By 1938 business was booming. The quality of the food and the attentive service at the Hi-Speed Inn attracted repeat customers in droves. It also became the major dispenser of Lowenbrau beer in Southeast Michigan. However, the Inn’s popularity eventually put it at odds with the neighbors, who didn’t appreciate the vast increase in traffic throughout the day and night. Consequently, when their beer license came up for renewal, the township officials turned it down and the Webers were forced to find a new location. The brothers then rented a tavern that had long been closed but which afforded an excellent location on US-12, the main road from Detroit to Chicago (which then ran through Ann Arbor). After renovating the space and purchasing new kitchen equipment, business was flourishing again. But before they could finish even one year here, the owner sold the building, and the new owner had his own plans for the space. Once again, the Webers were in need of a venue to continue their business. Convinced that a location along US-12 was important, the brothers negotiated the purchase of a parcel of land along US-12 (what is today Jackson Road) just west of the Wagner Road intersection. The first building to carry the name “Weber’s” was 32 feet wide, 40 feet long and made of cinder blocks. It opened in the winter of 1939-1940. In March of 1940, however, Rheinhold was drafted into World War II. Business was hard during the war years. In addition to Rheinhold’s departure, food shortages and increased competition for workers took a toll on Weber’s. “We stayed open only five nights a week because that’s how long the food and the help would last,” Weber recalled. “Some days our gross receipts were only $15.” But business started to pick up as the years passed. Rheinhold had married during the war, and afterward he and his new bride decided to move out West. In 1947 Rheinhold sold his half of the business to Herman, making him the sole owner of Weber’s. (Continued on page 6.)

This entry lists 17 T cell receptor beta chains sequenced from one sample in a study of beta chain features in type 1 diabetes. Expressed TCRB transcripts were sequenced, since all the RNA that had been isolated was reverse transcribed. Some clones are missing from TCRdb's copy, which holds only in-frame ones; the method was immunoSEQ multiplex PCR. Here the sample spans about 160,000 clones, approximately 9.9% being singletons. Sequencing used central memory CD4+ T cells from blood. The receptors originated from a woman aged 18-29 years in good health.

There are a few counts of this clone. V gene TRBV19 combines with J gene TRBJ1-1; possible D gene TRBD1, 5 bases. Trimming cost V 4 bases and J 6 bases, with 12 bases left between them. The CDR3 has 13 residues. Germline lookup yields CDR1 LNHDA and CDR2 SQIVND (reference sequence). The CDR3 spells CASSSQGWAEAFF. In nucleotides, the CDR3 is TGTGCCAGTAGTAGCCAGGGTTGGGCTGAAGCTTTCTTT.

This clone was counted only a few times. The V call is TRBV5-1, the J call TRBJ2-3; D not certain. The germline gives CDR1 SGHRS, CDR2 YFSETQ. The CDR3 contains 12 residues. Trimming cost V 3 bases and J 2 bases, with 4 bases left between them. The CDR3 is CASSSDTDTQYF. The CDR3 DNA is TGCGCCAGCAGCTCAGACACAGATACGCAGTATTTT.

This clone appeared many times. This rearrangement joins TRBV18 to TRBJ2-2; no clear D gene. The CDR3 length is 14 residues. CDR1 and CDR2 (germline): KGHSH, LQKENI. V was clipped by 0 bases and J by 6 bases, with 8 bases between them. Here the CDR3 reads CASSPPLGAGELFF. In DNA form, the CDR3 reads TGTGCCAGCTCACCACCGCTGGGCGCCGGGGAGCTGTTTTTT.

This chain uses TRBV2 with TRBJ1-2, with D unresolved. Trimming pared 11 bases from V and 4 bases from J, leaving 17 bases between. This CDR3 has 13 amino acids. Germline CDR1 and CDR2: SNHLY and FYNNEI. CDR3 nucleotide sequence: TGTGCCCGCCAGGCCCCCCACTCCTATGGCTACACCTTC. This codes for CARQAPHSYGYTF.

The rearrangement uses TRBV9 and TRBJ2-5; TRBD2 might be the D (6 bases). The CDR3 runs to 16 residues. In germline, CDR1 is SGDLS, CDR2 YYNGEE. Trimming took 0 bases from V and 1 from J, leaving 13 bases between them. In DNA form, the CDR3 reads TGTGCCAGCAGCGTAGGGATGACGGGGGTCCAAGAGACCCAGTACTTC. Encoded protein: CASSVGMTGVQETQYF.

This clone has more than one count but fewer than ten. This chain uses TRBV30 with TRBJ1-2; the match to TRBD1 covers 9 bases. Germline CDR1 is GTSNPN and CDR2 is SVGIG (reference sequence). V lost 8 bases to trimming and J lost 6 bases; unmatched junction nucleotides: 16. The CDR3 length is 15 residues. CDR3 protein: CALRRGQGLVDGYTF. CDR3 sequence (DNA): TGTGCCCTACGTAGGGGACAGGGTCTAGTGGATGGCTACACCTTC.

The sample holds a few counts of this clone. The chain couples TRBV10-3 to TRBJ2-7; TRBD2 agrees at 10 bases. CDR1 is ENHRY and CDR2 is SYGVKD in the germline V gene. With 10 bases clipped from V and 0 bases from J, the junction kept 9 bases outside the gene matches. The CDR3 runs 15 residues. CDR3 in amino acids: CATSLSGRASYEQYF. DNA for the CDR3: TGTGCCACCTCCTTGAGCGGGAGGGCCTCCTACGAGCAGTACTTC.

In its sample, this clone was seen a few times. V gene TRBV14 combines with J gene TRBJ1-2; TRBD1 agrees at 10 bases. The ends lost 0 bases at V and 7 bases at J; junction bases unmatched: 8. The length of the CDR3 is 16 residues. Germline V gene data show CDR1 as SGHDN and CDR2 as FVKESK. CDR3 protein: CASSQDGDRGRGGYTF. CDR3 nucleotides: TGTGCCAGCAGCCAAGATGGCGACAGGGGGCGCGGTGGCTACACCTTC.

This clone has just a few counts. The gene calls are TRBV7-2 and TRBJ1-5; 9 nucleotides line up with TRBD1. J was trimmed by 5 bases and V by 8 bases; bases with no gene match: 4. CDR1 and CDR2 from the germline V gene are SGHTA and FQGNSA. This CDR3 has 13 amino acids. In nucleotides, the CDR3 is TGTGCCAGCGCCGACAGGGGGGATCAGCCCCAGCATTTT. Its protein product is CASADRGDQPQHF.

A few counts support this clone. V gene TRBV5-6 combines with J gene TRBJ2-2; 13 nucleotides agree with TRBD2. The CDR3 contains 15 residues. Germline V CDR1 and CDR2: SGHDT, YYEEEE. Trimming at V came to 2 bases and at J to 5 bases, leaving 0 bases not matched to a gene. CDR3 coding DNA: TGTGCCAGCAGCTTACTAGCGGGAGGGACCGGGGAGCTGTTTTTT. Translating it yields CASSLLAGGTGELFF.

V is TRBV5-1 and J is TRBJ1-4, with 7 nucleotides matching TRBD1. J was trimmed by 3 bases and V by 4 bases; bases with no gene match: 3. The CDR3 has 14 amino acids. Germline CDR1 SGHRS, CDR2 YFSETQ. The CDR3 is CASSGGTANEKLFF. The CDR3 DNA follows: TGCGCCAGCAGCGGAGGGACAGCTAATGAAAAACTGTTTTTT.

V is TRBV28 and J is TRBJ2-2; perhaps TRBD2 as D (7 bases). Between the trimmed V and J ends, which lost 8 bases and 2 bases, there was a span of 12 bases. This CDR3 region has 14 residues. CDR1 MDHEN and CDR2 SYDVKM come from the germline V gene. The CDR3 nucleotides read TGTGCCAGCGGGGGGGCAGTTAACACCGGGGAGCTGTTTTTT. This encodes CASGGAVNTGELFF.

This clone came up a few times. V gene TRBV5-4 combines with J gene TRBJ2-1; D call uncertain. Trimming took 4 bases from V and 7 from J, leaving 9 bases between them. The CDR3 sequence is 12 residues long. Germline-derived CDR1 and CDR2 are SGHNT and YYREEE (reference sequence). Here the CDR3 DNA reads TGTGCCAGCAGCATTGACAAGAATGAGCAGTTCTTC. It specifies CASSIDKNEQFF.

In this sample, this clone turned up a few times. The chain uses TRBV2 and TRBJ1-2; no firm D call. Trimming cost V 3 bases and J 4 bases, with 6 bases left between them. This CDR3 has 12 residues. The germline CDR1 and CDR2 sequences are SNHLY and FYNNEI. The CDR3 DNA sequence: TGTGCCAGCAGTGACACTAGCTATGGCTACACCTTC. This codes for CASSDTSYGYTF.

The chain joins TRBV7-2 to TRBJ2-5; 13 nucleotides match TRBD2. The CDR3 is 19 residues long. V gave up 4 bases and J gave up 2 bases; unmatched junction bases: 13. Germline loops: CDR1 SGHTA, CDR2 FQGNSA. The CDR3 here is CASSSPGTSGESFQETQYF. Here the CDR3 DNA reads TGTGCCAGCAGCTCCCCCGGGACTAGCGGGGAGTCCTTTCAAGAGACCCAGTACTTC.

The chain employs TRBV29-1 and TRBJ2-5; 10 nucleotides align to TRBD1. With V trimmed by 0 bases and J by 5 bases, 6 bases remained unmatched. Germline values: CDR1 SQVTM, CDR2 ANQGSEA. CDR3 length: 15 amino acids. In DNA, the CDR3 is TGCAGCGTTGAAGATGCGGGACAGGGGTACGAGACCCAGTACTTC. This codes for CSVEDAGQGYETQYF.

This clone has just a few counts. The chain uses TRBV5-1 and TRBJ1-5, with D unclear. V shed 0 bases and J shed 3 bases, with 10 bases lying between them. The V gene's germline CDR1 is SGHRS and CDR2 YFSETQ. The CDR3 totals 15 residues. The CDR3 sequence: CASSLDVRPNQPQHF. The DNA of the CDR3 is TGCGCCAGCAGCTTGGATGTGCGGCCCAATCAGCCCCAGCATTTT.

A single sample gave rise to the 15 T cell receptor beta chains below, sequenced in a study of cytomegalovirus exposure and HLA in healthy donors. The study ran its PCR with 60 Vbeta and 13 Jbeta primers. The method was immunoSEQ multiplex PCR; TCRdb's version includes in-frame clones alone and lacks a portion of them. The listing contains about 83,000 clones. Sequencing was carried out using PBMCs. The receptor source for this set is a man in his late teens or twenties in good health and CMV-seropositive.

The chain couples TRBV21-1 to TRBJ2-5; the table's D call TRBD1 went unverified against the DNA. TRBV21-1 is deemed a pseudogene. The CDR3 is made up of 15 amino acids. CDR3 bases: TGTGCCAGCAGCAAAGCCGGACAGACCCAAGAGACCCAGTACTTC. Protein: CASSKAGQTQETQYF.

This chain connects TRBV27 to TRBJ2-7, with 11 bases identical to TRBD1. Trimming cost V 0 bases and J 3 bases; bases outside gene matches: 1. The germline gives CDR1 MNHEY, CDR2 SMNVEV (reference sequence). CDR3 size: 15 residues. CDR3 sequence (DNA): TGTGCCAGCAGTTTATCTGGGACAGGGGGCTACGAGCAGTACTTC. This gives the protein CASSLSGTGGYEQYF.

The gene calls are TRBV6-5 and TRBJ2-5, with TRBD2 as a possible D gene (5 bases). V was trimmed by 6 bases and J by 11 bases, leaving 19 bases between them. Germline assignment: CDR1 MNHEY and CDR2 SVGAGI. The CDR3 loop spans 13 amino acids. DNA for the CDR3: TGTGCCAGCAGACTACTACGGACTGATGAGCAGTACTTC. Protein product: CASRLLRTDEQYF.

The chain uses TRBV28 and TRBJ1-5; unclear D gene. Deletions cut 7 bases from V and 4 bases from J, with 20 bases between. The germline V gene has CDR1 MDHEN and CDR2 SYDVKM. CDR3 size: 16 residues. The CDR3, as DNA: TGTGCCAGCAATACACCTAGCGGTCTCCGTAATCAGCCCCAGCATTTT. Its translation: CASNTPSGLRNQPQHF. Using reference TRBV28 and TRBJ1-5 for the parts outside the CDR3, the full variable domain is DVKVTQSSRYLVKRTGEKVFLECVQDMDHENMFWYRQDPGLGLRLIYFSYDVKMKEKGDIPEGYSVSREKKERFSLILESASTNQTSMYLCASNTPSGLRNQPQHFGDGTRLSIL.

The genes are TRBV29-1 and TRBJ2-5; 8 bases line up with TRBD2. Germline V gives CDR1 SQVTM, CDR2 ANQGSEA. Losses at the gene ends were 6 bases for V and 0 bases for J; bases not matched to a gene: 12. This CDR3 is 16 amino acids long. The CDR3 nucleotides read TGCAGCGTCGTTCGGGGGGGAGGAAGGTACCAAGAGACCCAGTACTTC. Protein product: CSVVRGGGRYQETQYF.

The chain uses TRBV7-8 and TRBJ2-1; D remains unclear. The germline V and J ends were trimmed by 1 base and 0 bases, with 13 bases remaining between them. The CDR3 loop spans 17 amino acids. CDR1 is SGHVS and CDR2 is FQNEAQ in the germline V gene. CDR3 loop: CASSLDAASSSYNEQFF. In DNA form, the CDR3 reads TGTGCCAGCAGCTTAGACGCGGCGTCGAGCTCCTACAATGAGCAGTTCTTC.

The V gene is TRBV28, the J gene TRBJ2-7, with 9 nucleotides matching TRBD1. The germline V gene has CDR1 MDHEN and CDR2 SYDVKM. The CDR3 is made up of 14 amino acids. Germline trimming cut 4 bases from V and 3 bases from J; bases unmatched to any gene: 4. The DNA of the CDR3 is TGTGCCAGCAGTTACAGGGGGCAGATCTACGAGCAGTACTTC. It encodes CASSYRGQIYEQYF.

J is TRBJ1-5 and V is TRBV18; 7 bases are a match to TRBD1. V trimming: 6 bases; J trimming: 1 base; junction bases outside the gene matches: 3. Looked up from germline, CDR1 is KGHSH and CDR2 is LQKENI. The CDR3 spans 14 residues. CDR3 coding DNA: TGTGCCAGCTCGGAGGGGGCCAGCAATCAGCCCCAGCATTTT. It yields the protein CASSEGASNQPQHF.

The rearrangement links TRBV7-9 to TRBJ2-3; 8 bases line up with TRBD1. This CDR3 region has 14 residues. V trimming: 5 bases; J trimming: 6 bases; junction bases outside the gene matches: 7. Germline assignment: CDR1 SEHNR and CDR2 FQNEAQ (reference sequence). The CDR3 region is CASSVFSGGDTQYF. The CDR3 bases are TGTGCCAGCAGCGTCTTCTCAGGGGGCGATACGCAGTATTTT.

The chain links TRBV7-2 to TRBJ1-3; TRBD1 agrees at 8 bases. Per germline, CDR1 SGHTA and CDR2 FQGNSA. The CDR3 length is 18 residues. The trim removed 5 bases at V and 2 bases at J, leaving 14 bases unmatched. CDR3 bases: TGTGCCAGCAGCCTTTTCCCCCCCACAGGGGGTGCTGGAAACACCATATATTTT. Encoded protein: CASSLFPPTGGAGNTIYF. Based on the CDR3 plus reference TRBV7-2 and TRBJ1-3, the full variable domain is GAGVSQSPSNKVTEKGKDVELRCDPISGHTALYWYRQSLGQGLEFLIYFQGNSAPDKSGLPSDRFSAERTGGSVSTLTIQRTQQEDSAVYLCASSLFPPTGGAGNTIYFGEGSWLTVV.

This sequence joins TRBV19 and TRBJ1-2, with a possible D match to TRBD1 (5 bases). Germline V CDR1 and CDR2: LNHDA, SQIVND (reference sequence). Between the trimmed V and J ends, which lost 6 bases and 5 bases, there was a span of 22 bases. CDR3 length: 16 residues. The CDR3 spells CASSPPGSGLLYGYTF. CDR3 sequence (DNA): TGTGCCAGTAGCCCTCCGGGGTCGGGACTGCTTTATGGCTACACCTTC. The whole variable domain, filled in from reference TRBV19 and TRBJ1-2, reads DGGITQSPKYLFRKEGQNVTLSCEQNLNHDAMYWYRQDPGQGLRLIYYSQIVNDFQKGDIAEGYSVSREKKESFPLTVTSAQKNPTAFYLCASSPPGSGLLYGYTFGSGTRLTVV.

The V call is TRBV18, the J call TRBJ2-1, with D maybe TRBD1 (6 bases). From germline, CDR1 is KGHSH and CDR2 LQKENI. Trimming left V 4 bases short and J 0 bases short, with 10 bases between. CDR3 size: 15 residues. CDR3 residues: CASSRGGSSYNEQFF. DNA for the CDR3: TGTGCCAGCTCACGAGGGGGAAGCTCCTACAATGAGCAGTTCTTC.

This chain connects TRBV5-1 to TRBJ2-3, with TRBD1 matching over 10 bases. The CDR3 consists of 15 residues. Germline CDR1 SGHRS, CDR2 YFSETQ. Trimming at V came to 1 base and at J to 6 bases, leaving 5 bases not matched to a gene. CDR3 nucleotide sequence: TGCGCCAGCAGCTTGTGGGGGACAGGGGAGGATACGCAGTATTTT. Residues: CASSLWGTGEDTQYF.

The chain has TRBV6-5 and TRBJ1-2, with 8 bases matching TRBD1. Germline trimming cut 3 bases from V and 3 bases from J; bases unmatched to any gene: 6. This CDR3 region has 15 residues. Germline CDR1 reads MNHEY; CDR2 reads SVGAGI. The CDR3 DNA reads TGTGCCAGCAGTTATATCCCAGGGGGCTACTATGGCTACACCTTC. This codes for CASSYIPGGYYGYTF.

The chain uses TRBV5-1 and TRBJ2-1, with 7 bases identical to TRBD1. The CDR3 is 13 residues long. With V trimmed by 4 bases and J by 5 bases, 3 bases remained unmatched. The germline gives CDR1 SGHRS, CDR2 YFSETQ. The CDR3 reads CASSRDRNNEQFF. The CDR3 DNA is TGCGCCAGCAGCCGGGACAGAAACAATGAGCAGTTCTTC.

75 Years of Hospitality | Weber’s Restaurant & Boutique Hotel


Above: Herman Weber with Walter Metzger and Erwin Koch, standing behind Metzger’s restaurant in the alley at 4th Avenue in downtown Ann Arbor, 1936. The Allenel Hotel is in the background.

Weber’s Restaurant opened its doors at its new (and current) location in 1962. And while the Webers still operated the Holiday House, the era of interstate travel was at hand and a new future for the hotel industry beckoned. Herman and Sonja decided to build a hotel at their new site−one that would be significantly different in features and amenities than the chain properties that had begun to spring up around the country. Built in 1969, the new Weber’s Inn was designed by James Livingston (the same man who had executed the restaurant so successfully just seven years earlier). By the early 1960s all successful motels had swimming pools, but the new Weber’s Inn went a giant step beyond this. The Webers enclosed their pool within an integrated recreation area that could be accessed via private staircases from poolside rooms. Its design was state of the art then, and continues to hold up against today’s industry standards.

Above: Clippings announce the new Weber’s restaurant in ‘62 and its hotel in ‘69.